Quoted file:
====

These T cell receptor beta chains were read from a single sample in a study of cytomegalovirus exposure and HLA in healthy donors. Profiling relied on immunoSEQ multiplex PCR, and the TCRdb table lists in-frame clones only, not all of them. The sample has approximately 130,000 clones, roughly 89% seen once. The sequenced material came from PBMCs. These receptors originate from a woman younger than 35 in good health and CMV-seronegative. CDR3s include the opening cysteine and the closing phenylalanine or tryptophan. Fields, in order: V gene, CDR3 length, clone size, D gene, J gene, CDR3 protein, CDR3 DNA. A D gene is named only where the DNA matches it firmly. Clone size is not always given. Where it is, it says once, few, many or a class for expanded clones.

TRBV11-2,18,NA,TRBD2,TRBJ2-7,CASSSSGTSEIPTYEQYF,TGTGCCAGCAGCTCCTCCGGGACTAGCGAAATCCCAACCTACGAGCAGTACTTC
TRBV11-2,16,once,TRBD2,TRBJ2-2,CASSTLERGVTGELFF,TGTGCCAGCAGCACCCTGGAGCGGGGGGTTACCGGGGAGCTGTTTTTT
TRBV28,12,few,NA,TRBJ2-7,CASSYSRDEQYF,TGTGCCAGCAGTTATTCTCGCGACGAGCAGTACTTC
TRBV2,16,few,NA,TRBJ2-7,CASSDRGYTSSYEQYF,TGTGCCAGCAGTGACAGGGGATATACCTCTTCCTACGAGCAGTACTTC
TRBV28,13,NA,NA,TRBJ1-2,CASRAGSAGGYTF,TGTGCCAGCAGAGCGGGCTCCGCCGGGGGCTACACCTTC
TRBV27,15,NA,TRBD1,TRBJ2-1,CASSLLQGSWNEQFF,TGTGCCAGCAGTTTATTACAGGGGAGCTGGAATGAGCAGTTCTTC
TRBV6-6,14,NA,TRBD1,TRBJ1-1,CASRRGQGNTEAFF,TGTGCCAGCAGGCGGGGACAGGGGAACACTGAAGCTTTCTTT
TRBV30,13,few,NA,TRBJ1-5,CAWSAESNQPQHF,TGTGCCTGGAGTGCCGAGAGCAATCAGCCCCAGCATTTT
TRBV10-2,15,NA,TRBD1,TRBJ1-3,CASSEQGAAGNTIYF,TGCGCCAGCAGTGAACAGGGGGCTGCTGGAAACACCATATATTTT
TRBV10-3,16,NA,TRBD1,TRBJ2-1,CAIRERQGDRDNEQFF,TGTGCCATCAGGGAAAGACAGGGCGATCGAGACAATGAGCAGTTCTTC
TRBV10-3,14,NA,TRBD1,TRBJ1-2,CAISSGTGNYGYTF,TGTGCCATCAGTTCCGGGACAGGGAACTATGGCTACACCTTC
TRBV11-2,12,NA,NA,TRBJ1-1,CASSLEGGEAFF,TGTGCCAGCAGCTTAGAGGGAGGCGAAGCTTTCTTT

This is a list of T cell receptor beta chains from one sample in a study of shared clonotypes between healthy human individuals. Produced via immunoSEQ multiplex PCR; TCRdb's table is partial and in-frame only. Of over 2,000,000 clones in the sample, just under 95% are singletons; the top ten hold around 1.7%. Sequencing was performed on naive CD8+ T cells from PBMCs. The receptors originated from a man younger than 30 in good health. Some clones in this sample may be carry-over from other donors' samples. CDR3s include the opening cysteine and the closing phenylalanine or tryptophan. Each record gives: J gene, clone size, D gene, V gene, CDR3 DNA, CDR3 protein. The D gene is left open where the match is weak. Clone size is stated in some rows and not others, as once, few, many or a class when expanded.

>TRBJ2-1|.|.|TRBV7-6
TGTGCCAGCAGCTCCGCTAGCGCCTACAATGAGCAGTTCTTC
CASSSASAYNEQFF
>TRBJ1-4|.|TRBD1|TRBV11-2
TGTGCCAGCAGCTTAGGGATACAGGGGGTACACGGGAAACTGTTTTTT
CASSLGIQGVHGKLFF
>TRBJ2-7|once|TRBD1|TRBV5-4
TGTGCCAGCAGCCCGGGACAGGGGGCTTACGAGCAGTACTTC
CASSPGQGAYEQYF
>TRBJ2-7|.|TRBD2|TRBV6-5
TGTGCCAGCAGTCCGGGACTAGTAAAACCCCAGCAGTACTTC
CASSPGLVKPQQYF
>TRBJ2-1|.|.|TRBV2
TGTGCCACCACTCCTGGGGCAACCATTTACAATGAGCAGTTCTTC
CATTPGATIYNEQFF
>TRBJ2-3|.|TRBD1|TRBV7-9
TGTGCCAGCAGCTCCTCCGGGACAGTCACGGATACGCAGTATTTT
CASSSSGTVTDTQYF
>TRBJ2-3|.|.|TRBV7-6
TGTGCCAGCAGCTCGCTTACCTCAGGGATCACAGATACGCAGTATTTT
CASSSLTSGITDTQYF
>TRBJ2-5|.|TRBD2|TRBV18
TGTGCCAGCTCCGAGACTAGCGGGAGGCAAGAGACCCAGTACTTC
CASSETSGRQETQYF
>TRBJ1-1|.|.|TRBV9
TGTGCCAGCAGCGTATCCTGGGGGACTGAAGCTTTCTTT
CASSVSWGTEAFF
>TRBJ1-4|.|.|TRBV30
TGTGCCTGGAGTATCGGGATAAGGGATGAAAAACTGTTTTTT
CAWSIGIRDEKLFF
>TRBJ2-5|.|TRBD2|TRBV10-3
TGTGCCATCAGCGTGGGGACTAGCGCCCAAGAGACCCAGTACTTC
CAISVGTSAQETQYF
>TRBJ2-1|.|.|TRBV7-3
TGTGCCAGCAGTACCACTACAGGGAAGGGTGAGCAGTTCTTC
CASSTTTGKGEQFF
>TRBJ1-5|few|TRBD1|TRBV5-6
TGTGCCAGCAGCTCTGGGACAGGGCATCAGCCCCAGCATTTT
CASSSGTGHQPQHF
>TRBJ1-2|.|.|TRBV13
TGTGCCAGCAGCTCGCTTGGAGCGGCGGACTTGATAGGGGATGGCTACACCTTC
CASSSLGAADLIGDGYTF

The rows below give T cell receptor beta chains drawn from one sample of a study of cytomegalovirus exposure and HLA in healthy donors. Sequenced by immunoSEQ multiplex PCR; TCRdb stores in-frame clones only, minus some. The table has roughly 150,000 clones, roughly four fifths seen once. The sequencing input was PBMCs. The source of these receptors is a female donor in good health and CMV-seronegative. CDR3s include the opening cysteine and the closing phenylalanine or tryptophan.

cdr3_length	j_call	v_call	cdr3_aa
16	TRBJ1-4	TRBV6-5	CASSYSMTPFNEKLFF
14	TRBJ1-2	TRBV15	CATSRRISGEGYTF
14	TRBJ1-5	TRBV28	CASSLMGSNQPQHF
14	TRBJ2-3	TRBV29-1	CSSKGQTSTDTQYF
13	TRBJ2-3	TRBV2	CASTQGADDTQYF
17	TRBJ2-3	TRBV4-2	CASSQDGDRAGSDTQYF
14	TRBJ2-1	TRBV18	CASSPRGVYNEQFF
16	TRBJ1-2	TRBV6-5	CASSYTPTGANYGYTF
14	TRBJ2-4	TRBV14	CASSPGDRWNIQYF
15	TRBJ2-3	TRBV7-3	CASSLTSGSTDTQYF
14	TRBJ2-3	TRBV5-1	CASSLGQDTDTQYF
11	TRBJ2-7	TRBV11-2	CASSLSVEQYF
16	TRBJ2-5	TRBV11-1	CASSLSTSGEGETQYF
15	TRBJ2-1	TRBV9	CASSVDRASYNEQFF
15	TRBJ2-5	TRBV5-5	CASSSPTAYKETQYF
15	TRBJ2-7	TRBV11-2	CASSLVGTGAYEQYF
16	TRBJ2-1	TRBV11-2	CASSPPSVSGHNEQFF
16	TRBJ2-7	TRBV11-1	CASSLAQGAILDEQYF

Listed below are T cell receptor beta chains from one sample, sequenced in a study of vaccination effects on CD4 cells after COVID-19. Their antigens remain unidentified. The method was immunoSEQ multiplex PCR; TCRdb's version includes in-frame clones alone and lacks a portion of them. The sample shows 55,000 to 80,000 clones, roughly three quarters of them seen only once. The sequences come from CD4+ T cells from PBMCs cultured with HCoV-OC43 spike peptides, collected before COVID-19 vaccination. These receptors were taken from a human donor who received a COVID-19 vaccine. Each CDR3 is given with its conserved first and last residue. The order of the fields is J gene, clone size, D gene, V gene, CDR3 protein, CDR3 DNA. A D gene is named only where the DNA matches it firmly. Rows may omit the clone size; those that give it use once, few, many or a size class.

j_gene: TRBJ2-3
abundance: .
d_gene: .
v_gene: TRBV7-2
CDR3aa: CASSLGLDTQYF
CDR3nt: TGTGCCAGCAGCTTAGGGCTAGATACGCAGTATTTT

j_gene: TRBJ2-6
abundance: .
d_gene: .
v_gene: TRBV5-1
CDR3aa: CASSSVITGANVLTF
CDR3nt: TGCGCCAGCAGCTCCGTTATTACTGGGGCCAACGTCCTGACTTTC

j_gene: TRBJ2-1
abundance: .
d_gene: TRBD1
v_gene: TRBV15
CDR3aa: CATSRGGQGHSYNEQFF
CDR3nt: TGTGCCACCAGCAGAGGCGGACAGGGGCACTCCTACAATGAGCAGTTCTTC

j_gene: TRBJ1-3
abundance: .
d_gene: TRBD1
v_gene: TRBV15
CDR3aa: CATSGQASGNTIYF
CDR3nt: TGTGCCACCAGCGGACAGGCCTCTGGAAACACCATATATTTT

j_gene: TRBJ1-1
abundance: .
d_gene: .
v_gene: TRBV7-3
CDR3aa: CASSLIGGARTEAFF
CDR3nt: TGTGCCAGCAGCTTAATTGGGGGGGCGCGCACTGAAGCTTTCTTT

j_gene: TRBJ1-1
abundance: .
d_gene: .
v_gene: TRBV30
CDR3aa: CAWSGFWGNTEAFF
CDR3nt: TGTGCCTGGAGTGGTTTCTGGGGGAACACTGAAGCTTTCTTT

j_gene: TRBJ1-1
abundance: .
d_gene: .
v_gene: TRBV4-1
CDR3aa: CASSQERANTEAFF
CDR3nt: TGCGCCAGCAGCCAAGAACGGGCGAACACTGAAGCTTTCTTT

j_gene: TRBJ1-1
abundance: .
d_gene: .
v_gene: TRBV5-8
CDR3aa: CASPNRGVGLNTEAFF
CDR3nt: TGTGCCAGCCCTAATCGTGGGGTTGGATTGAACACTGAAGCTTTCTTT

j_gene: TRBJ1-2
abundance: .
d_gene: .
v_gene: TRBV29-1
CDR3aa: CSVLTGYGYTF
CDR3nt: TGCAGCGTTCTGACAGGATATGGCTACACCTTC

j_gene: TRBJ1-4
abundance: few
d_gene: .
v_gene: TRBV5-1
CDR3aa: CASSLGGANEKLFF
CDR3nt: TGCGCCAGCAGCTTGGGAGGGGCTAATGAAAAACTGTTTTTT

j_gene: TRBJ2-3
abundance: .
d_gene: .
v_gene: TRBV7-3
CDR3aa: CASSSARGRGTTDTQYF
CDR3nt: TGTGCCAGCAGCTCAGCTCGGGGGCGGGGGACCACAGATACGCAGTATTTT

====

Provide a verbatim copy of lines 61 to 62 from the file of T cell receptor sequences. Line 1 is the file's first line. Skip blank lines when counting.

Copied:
14	TRBJ1-5	TRBV28	CASSLMGSNQPQHF
14	TRBJ2-3	TRBV29-1	CSSKGQTSTDTQYF